Using data from a statewide health information exchange, researchers have created machine learning algorithms that are able to identify patients who need advanced treatment for depression. According to Regenstrief Institute and Indiana University researchers, identifying cases of depression that require advanced care can be challenging for primary care physicians. However, they contend that their models--which leverage diagnostic, behavioral and demographic data, as well as past visit history from an HIE--can help PCPs predict which patients may be more at risk for adverse events from depression. Researchers created models for the entire patient population at Eskenazi Health, the public safety net healthcare system for Marion County, Indiana, as well as several different high-risk patient populations. "This study demonstrates the ability to automate screening for patients in need of advanced care for depression across an overall patient population or various high-risk patient groups using structured datasets covering acute and chronic conditions, patient demographics, behaviors and past visit history," conclude researchers in a recent article published in the Journal of Medical Internet Research.
Early results in using convolutional neural networks (CNNs) on x-rays to diagnose disease have been promising, but it has not yet been shown that models trained on x-rays from one hospital or one group of hospitals will work equally well at different hospitals. Before these tools are used for computer-aided diagnosis in real-world clinical settings, we must verify their ability to generalize across a variety of hospital systems. A cross-sectional design was used to train and evaluate pneumonia screening CNNs on 158,323 chest x-rays from NIH (n=112,120 from 30,805 patients), Mount Sinai (42,396 from 12,904 patients), and Indiana (n=3,807 from 3,683 patients). In 3 / 5 natural comparisons, performance on chest x-rays from outside hospitals was significantly lower than on held-out x-rays from the original hospital systems. CNNs were able to detect where an x-ray was acquired (hospital system, hospital department) with extremely high accuracy and calibrate predictions accordingly. The performance of CNNs in diagnosing diseases on x-rays may reflect not only their ability to identify disease-specific imaging findings on x-rays, but also their ability to exploit confounding information. Estimates of CNN performance based on test data from hospital systems used for model training may overstate their likely real-world performance.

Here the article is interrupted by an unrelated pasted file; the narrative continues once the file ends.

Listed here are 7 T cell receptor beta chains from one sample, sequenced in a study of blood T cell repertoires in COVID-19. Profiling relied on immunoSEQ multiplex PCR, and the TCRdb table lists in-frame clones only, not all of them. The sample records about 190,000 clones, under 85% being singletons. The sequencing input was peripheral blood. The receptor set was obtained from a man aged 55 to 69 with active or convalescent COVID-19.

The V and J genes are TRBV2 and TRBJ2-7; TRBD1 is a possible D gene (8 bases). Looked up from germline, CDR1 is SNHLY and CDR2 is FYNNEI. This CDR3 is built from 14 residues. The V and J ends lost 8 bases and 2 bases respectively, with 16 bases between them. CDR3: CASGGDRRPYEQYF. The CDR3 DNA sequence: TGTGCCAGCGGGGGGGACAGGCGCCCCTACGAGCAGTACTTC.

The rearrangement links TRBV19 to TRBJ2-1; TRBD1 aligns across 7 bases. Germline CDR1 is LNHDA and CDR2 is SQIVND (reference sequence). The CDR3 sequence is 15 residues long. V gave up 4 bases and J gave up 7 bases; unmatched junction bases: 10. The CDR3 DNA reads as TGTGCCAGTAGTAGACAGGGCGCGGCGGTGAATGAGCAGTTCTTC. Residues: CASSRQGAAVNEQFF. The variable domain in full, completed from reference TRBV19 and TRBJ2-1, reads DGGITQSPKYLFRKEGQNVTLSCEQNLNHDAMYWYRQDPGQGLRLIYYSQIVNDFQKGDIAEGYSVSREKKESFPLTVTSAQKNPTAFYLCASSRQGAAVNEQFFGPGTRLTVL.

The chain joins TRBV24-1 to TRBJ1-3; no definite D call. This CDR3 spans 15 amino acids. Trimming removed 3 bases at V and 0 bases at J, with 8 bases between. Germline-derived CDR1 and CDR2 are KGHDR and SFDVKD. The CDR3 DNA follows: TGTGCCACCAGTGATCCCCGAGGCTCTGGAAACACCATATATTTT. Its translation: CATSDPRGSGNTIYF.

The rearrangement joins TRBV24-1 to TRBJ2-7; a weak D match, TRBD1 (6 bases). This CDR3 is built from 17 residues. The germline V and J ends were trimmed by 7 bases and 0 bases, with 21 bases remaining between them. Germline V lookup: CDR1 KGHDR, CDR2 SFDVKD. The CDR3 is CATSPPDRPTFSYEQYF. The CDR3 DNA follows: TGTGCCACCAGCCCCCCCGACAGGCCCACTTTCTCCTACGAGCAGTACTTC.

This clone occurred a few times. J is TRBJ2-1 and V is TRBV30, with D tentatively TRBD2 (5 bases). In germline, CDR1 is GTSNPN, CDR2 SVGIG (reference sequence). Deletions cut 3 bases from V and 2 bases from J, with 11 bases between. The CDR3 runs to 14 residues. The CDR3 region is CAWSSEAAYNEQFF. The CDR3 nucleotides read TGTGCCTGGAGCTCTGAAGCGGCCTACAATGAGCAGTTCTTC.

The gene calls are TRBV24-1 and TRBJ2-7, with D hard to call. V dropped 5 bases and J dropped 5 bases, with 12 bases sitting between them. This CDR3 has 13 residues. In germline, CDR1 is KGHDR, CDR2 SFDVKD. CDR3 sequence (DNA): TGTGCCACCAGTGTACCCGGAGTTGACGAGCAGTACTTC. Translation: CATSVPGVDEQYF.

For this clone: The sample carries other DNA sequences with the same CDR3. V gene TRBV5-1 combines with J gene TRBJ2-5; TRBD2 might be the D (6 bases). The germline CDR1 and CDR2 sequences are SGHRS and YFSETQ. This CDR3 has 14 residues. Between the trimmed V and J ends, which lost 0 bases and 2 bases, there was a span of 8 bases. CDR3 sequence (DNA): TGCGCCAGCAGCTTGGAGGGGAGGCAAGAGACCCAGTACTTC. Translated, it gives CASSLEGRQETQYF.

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Artificial intelligence (AI) tools trained to detect pneumonia on chest X-rays suffered significant decreases in performance when tested on data from outside health systems, according to a study conducted at the Icahn School of Medicine at Mount and published in a special issue of PLOS Medicine on machine learning and health care. These findings suggest that artificial intelligence in the medical space must be carefully tested for performance across a wide range of populations; otherwise, the deep learning models may not perform as accurately as expected. As interest in the use of computer system frameworks called convolutional neural networks (CNN) to analyze medical imaging and provide a computer-aided diagnosis grows, recent studies have suggested that AI image classification may not generalize to new data as well as commonly portrayed. Researchers at the Icahn School of Medicine at Mount Sinai assessed how AI models identified pneumonia in 158,000 chest X-rays across three medical institutions: the National Institutes of Health; The Mount Sinai Hospital; and Indiana University Hospital. Researchers chose to study the diagnosis of pneumonia on chest X-rays for its common occurrence, clinical significance, and prevalence in the research community.
To support public health reporting, the use of computers and machine learning can better help with access to unstructured clinical data--including in cancer case detection, according to a recent study. Often, the unstructured free text data made available by electronic health records is obtained by means that are "resource intensive, inherently complex and rely on structured clinical data and dictionary-based approaches," according to the authors of the study, published in the Journal of Biomedical Informatics. The researchers, from the Regenstrief Institute and Indiana University-Purdue University in Indianapolis, used about 7,000 pathology reports from the Indiana health information exchange to attempt to detect cancer cases using already available algorithms and open source machine learning tools. "We think that its no longer necessary for humans to spend time reviewing text reports to determine if cancer is present or not," Shaun Grannis, M.D., interim director of the Regenstrief Center of Biomedical Informatics, said in an announcement. "We have come to the point in time that technology can handle this.